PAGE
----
(Explaining three-strikes rule) Not "not steal the third apple". I shall employ my every skill to be sure to be not caught the third time.
  • Deadly Dodging: Nimble pulls this on two of the bandits.
  • Impossible Thief: Nimble steals a guy's pants without him noticing... while the victim is sitting on a barstool.
  • The Lancer: A cynical, scheming thief to Rogar's Barbarian Hero, but still helping him and the party in a variety of ways.
  • Like a Fish Takes to Water: In his interquel episode he became a successful lawyer. He's quite enthusiastic about the possibilities of white-collar crime, although after years of it he's getting bored.
  • Refuge in Audacity: Nimble's typical modus operandi, from stealing a guy's pants in a bar just to see if he can, to hauling a freaking ballista into the same bar to backstab someone.


An elf with unnaturally lucky dice.

  • Ambadassador: His official job is being an ambassador of the elven realm. For the most part, he's a badass adventurer and an excellent archer.
  • Combat Pragmatist: At one point the party is ambushed by bandits and introduced to the bandit king, who begins to make a grandiose speech. Newmoon's immediate reaction is to shoot him in the neck.
  • Friendly Sniper: Is generally a nice guy with a deadly aim.
  • Know When to Fold 'Em: During the fight with the bandits, he runs away from overwhelming odds... but in reality he's just leading his pursuers into an ambush.
  • The Smart Guy: Prefers to use underhand tactics and the laws of physics to get things done, rather than Rogar's direct and rash methods. At one point, he even playfully mocks the buff barbarian that he would achieve far more if he just used simple lift mechanics. He also doesn't wait for the ambush to play out, but instantly tries to snipe the Bandit King during his monologue - repeatedly so.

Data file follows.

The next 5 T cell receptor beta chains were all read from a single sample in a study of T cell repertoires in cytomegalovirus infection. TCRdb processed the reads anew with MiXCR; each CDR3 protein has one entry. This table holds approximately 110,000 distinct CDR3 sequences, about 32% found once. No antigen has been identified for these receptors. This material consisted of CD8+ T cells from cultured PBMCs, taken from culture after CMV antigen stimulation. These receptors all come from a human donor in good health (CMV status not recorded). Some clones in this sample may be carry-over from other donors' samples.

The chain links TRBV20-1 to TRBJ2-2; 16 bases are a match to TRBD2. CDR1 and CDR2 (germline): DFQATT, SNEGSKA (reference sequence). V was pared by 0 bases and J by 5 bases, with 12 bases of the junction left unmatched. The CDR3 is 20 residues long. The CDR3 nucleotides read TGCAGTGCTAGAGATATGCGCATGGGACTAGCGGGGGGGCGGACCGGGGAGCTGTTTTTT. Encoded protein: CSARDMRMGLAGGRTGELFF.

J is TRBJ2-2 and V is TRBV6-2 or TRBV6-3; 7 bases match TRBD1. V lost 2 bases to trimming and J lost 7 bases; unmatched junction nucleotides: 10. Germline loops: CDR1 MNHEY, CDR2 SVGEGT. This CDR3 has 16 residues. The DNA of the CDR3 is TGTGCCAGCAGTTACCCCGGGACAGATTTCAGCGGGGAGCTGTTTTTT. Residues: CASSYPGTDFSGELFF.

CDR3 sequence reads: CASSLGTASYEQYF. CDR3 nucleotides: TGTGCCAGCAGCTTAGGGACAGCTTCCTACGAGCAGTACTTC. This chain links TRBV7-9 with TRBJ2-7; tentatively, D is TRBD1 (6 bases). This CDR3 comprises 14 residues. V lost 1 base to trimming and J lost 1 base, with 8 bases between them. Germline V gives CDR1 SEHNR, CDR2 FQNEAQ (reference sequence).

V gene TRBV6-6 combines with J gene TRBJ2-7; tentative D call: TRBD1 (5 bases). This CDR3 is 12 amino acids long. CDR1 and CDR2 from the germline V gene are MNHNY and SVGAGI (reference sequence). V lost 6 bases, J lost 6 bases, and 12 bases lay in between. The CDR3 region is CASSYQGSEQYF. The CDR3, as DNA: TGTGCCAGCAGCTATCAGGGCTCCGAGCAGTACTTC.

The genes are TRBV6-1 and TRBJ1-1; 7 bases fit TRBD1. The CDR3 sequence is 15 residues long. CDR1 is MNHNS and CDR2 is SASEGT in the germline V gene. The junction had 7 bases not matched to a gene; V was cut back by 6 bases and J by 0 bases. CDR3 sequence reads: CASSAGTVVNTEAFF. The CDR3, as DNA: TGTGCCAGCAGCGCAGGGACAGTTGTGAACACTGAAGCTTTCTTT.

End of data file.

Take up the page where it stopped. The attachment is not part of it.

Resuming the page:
• Trademark Favorite Food: Candy canes, to the point of an addiction.


Two bright young mages who look exactly alike and have similiar powers. Also, one doesn't show up until after the other dies.

  • Bilingual Bonus: Magellan recites the phrase "Da mihi fermentum" while casting a spell. Translation (hidden in spoiler text for people who'd rather figure it out): "Give me booze."
  • The Heart: Mostly because he isn't as murderous as the rest of the group and, well, being dead for half of the scenario.
  • Out of Focus: Once Ambrose is killed, it takes a significant amount of time for his player to create Magellan and get a chance to insert him into the game. As a result, he sees the least amount of action in the whole group, and it's also shared over two "different" characters.
  • Squishy Wizard: Ambrose dies after taking about 25 points of damage. When his character sheet is displayed, his physical stats are abysmal.
  • Suspiciously Similar Substitute: So much so that Magellan, trapped on Earth in the series, has the memories and personality quirks of both.
  • Unwitting Instigator of Doom: In his interquel episode he has several spells active that make him supernaturally persuasive... and also a magical amnesia that keeps him from realizing it. The combination means his poorly-thought-out suggestions caused two financial meltdowns, Eternal September, the rise of Donald Trump, Hipster fashion, and got Firefly canceled (among many others).
  • Why Did It Have to Be Snakes?: Ambrose has a crippling fear of water.

Mark the Red

A berserker who spends most of his time standing to one side staring off into space (because his player is absent) and the rest of the time kicking butt.